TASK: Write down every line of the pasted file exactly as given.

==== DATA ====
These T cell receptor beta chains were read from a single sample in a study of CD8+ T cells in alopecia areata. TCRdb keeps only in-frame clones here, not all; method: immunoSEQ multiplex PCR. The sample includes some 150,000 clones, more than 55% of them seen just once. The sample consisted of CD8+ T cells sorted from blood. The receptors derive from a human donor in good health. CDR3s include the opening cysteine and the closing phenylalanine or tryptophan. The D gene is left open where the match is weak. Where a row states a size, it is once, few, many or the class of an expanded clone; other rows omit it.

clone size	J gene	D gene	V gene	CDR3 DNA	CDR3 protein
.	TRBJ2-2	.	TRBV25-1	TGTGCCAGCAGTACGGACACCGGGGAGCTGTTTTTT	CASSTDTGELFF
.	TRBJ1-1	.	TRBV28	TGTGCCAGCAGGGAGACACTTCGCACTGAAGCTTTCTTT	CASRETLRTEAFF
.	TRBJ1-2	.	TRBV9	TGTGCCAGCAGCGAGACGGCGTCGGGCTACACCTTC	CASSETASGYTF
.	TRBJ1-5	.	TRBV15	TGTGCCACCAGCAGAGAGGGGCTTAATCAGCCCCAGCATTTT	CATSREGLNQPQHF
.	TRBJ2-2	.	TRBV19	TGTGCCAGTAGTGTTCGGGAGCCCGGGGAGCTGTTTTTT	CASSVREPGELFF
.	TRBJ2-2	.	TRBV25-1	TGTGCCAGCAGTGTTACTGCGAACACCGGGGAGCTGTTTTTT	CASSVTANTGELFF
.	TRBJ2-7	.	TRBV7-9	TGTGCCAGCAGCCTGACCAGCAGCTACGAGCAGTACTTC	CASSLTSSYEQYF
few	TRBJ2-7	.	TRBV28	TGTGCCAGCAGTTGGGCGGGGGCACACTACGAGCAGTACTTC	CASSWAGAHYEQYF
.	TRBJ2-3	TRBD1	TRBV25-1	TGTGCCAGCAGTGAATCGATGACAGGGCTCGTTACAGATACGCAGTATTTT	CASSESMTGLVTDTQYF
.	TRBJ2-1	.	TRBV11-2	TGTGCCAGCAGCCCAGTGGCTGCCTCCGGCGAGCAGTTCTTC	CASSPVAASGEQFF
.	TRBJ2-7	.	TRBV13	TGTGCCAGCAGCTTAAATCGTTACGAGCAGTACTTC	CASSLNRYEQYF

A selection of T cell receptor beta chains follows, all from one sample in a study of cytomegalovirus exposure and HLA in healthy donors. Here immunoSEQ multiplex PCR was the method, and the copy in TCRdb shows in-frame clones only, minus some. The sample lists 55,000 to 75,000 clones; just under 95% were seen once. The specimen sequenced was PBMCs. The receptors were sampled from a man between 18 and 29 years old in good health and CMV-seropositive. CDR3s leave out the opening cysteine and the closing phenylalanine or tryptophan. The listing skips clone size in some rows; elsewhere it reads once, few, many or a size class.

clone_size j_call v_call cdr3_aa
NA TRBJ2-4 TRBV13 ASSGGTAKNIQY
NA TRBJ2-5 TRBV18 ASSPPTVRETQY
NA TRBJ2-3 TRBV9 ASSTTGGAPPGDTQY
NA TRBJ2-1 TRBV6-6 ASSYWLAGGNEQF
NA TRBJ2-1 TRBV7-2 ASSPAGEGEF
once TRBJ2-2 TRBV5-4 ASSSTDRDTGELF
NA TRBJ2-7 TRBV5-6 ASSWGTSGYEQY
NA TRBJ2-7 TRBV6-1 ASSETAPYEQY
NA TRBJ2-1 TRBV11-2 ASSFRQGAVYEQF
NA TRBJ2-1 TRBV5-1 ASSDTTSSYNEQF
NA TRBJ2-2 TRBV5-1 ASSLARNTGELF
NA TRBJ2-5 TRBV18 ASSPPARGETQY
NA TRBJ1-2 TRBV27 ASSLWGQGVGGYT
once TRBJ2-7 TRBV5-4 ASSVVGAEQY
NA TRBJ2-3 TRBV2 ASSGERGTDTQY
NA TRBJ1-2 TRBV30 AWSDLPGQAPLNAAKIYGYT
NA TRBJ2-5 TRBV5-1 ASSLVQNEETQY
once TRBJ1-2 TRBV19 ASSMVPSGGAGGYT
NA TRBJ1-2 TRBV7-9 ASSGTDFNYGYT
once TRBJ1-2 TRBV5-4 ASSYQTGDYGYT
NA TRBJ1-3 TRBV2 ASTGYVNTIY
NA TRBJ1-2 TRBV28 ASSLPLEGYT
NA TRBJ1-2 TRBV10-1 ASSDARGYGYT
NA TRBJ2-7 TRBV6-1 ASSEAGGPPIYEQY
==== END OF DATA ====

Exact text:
These T cell receptor beta chains were read from a single sample in a study of CD8+ T cells in alopecia areata. TCRdb keeps only in-frame clones here, not all; method: immunoSEQ multiplex PCR. The sample includes some 150,000 clones, more than 55% of them seen just once. The sample consisted of CD8+ T cells sorted from blood. The receptors derive from a human donor in good health. CDR3s include the opening cysteine and the closing phenylalanine or tryptophan. The D gene is left open where the match is weak. Where a row states a size, it is once, few, many or the class of an expanded clone; other rows omit it.

clone size	J gene	D gene	V gene	CDR3 DNA	CDR3 protein
.	TRBJ2-2	.	TRBV25-1	TGTGCCAGCAGTACGGACACCGGGGAGCTGTTTTTT	CASSTDTGELFF
.	TRBJ1-1	.	TRBV28	TGTGCCAGCAGGGAGACACTTCGCACTGAAGCTTTCTTT	CASRETLRTEAFF
.	TRBJ1-2	.	TRBV9	TGTGCCAGCAGCGAGACGGCGTCGGGCTACACCTTC	CASSETASGYTF
.	TRBJ1-5	.	TRBV15	TGTGCCACCAGCAGAGAGGGGCTTAATCAGCCCCAGCATTTT	CATSREGLNQPQHF
.	TRBJ2-2	.	TRBV19	TGTGCCAGTAGTGTTCGGGAGCCCGGGGAGCTGTTTTTT	CASSVREPGELFF
.	TRBJ2-2	.	TRBV25-1	TGTGCCAGCAGTGTTACTGCGAACACCGGGGAGCTGTTTTTT	CASSVTANTGELFF
.	TRBJ2-7	.	TRBV7-9	TGTGCCAGCAGCCTGACCAGCAGCTACGAGCAGTACTTC	CASSLTSSYEQYF
few	TRBJ2-7	.	TRBV28	TGTGCCAGCAGTTGGGCGGGGGCACACTACGAGCAGTACTTC	CASSWAGAHYEQYF
.	TRBJ2-3	TRBD1	TRBV25-1	TGTGCCAGCAGTGAATCGATGACAGGGCTCGTTACAGATACGCAGTATTTT	CASSESMTGLVTDTQYF
.	TRBJ2-1	.	TRBV11-2	TGTGCCAGCAGCCCAGTGGCTGCCTCCGGCGAGCAGTTCTTC	CASSPVAASGEQFF
.	TRBJ2-7	.	TRBV13	TGTGCCAGCAGCTTAAATCGTTACGAGCAGTACTTC	CASSLNRYEQYF

A selection of T cell receptor beta chains follows, all from one sample in a study of cytomegalovirus exposure and HLA in healthy donors. Here immunoSEQ multiplex PCR was the method, and the copy in TCRdb shows in-frame clones only, minus some. The sample lists 55,000 to 75,000 clones; just under 95% were seen once. The specimen sequenced was PBMCs. The receptors were sampled from a man between 18 and 29 years old in good health and CMV-seropositive. CDR3s leave out the opening cysteine and the closing phenylalanine or tryptophan. The listing skips clone size in some rows; elsewhere it reads once, few, many or a size class.

clone_size j_call v_call cdr3_aa
NA TRBJ2-4 TRBV13 ASSGGTAKNIQY
NA TRBJ2-5 TRBV18 ASSPPTVRETQY
NA TRBJ2-3 TRBV9 ASSTTGGAPPGDTQY
NA TRBJ2-1 TRBV6-6 ASSYWLAGGNEQF
NA TRBJ2-1 TRBV7-2 ASSPAGEGEF
once TRBJ2-2 TRBV5-4 ASSSTDRDTGELF
NA TRBJ2-7 TRBV5-6 ASSWGTSGYEQY
NA TRBJ2-7 TRBV6-1 ASSETAPYEQY
NA TRBJ2-1 TRBV11-2 ASSFRQGAVYEQF
NA TRBJ2-1 TRBV5-1 ASSDTTSSYNEQF
NA TRBJ2-2 TRBV5-1 ASSLARNTGELF
NA TRBJ2-5 TRBV18 ASSPPARGETQY
NA TRBJ1-2 TRBV27 ASSLWGQGVGGYT
once TRBJ2-7 TRBV5-4 ASSVVGAEQY
NA TRBJ2-3 TRBV2 ASSGERGTDTQY
NA TRBJ1-2 TRBV30 AWSDLPGQAPLNAAKIYGYT
NA TRBJ2-5 TRBV5-1 ASSLVQNEETQY
once TRBJ1-2 TRBV19 ASSMVPSGGAGGYT
NA TRBJ1-2 TRBV7-9 ASSGTDFNYGYT
once TRBJ1-2 TRBV5-4 ASSYQTGDYGYT
NA TRBJ1-3 TRBV2 ASTGYVNTIY
NA TRBJ1-2 TRBV28 ASSLPLEGYT
NA TRBJ1-2 TRBV10-1 ASSDARGYGYT
NA TRBJ2-7 TRBV6-1 ASSEAGGPPIYEQY